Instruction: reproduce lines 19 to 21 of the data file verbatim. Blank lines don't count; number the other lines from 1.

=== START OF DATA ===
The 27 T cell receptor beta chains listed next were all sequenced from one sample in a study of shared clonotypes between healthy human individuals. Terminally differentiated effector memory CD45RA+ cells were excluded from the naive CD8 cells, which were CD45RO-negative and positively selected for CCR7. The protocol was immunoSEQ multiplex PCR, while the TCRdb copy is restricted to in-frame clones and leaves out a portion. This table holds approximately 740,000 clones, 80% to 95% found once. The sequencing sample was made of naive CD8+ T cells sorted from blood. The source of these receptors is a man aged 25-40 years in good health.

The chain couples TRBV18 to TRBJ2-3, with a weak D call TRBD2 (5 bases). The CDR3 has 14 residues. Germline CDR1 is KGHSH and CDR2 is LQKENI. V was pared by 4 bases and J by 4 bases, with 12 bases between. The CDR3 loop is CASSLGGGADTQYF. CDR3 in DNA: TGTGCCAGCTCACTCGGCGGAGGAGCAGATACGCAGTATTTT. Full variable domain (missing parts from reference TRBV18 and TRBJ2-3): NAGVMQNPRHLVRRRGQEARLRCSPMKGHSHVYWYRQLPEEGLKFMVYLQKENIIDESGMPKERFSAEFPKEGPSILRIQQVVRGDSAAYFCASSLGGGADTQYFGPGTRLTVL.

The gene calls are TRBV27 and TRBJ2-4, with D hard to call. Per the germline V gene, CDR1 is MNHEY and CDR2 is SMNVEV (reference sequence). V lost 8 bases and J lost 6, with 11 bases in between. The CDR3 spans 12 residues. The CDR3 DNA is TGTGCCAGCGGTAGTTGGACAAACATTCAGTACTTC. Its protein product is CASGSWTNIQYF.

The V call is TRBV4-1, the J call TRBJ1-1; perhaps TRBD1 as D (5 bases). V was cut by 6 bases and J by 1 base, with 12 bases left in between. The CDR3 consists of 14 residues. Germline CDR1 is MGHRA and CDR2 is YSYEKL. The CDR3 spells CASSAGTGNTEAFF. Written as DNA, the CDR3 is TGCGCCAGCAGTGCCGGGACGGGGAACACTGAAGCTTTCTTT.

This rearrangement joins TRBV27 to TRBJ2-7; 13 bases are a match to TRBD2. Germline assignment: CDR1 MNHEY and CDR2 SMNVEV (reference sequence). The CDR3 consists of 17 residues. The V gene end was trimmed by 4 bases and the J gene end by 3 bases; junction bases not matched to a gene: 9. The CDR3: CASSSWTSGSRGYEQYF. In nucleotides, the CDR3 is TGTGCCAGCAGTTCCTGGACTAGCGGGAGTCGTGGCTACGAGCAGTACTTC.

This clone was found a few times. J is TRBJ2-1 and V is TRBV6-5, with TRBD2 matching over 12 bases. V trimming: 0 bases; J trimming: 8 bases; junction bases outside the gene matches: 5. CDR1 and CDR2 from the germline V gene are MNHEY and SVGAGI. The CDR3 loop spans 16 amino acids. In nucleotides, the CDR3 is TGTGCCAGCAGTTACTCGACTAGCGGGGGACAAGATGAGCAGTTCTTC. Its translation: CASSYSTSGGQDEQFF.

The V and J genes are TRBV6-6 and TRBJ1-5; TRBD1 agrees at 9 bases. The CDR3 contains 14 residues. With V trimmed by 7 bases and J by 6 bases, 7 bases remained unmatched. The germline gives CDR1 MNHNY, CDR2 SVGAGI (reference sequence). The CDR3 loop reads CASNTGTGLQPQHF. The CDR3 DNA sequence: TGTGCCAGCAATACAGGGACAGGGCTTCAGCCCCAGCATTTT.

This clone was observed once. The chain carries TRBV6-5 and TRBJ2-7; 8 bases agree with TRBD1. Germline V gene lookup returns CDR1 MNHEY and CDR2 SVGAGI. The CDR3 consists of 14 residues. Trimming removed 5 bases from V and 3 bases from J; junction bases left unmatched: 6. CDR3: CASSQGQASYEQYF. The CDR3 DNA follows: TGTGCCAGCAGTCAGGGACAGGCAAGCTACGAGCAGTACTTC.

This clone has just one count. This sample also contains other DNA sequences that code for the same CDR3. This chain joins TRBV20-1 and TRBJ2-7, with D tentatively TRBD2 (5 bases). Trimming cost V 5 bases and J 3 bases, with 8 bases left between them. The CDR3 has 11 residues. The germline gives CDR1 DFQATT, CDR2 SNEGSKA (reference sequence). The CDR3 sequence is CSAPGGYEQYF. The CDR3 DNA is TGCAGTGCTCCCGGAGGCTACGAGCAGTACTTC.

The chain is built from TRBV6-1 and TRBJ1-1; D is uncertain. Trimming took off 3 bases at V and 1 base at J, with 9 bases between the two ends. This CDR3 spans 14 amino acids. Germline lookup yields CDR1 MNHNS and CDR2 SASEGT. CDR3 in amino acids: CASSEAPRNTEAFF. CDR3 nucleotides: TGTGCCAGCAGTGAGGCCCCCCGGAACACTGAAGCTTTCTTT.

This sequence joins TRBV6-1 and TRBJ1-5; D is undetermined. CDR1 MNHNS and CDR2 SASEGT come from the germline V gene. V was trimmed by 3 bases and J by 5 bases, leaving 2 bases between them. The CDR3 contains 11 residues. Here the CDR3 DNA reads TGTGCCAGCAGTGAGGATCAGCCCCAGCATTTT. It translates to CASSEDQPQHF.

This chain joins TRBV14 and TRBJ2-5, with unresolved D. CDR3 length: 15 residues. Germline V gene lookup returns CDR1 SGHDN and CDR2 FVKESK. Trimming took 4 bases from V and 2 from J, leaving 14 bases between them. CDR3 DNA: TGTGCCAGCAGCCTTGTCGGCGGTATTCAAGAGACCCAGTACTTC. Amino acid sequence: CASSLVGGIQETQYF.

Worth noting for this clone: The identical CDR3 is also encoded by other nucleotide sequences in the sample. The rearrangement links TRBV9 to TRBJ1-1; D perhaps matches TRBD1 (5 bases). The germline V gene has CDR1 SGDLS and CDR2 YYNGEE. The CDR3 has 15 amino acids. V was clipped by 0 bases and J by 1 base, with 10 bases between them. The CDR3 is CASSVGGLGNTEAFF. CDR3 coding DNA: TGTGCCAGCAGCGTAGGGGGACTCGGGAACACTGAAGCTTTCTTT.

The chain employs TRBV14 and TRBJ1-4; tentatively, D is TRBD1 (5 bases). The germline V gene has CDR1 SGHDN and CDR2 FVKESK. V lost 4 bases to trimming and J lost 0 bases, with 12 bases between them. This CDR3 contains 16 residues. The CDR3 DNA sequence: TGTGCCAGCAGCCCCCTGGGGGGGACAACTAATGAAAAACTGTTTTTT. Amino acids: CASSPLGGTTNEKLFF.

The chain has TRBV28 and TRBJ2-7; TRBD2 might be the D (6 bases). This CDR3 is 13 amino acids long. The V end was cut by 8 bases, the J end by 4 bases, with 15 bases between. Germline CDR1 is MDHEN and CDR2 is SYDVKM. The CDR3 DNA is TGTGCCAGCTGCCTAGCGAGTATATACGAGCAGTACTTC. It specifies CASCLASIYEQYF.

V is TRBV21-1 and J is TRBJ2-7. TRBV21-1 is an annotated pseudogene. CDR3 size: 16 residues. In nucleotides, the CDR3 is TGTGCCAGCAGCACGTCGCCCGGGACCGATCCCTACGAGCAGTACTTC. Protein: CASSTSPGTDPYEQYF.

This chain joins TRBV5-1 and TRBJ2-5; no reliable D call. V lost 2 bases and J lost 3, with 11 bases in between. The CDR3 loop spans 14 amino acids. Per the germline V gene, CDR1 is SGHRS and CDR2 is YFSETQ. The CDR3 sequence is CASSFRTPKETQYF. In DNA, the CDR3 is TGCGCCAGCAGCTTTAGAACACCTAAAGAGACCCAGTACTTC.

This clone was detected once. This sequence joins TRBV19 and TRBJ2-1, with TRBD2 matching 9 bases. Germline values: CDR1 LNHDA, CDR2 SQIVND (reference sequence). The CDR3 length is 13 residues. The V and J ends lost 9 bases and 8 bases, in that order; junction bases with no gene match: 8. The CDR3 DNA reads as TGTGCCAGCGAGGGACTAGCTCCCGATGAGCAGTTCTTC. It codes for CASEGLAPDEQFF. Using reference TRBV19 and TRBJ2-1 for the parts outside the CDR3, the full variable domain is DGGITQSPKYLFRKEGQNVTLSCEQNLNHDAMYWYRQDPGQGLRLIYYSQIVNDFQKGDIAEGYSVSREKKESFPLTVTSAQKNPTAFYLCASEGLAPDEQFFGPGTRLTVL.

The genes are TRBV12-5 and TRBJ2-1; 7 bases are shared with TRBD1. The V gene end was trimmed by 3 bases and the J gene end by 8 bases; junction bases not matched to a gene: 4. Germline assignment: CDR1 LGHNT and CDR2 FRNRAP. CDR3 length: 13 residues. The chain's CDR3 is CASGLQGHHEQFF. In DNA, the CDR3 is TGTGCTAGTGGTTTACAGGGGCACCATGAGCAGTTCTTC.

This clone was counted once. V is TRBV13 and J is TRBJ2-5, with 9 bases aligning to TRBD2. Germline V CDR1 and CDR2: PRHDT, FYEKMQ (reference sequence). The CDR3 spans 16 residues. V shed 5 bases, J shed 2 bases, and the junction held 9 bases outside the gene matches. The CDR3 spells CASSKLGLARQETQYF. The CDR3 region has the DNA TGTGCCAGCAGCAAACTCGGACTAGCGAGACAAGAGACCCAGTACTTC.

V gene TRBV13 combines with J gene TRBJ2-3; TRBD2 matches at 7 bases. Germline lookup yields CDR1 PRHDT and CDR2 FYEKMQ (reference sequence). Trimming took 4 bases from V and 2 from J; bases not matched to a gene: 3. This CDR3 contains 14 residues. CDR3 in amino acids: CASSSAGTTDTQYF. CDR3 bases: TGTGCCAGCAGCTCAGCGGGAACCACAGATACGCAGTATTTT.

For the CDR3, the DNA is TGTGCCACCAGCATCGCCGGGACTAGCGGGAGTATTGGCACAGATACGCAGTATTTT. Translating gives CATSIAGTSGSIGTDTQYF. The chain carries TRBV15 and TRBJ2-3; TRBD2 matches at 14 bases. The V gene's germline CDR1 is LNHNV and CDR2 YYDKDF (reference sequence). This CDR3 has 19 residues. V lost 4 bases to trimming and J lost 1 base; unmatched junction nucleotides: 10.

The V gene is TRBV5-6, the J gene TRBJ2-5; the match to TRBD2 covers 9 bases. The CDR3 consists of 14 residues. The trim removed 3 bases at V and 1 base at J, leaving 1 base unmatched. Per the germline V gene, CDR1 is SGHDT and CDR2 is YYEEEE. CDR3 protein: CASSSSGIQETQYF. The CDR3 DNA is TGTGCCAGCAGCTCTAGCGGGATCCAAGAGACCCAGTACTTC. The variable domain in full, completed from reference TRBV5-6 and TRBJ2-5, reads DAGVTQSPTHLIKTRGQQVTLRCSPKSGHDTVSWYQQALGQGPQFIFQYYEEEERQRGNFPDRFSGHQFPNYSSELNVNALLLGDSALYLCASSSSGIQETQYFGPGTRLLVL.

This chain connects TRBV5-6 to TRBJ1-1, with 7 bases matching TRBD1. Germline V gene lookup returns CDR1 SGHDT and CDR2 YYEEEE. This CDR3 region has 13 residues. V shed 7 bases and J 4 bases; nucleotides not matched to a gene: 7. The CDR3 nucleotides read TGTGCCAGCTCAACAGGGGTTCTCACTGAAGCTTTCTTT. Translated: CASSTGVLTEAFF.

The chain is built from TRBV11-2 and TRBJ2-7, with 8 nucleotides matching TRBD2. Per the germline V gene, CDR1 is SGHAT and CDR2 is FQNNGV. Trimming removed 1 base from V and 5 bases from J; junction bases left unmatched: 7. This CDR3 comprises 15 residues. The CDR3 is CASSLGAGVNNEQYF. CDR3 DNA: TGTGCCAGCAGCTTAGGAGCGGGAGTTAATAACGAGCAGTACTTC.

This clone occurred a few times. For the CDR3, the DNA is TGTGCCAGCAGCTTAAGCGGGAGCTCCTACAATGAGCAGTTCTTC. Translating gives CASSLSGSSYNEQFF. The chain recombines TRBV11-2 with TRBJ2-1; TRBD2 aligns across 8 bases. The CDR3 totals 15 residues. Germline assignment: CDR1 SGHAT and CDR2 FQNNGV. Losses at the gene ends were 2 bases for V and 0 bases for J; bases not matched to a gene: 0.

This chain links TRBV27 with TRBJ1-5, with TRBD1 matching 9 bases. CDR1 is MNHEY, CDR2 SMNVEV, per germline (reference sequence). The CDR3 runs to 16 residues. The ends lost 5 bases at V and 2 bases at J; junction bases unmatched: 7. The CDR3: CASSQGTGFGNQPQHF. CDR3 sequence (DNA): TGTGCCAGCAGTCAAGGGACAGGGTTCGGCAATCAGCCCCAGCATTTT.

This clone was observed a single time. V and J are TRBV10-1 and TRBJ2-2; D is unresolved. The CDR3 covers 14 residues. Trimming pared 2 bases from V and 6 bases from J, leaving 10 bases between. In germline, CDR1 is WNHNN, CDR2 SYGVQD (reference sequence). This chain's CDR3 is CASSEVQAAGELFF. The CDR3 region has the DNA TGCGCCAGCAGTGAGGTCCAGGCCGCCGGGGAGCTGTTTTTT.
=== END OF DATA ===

The genes are TRBV12-5 and TRBJ2-1; 7 bases are shared with TRBD1. The V gene end was trimmed by 3 bases and the J gene end by 8 bases; junction bases not matched to a gene: 4. Germline assignment: CDR1 LGHNT and CDR2 FRNRAP. CDR3 length: 13 residues. The chain's CDR3 is CASGLQGHHEQFF. In DNA, the CDR3 is TGTGCTAGTGGTTTACAGGGGCACCATGAGCAGTTCTTC.

This clone was counted once. V is TRBV13 and J is TRBJ2-5, with 9 bases aligning to TRBD2. Germline V CDR1 and CDR2: PRHDT, FYEKMQ (reference sequence). The CDR3 spans 16 residues. V shed 5 bases, J shed 2 bases, and the junction held 9 bases outside the gene matches. The CDR3 spells CASSKLGLARQETQYF. The CDR3 region has the DNA TGTGCCAGCAGCAAACTCGGACTAGCGAGACAAGAGACCCAGTACTTC.

V gene TRBV13 combines with J gene TRBJ2-3; TRBD2 matches at 7 bases. Germline lookup yields CDR1 PRHDT and CDR2 FYEKMQ (reference sequence). Trimming took 4 bases from V and 2 from J; bases not matched to a gene: 3. This CDR3 contains 14 residues. CDR3 in amino acids: CASSSAGTTDTQYF. CDR3 bases: TGTGCCAGCAGCTCAGCGGGAACCACAGATACGCAGTATTTT.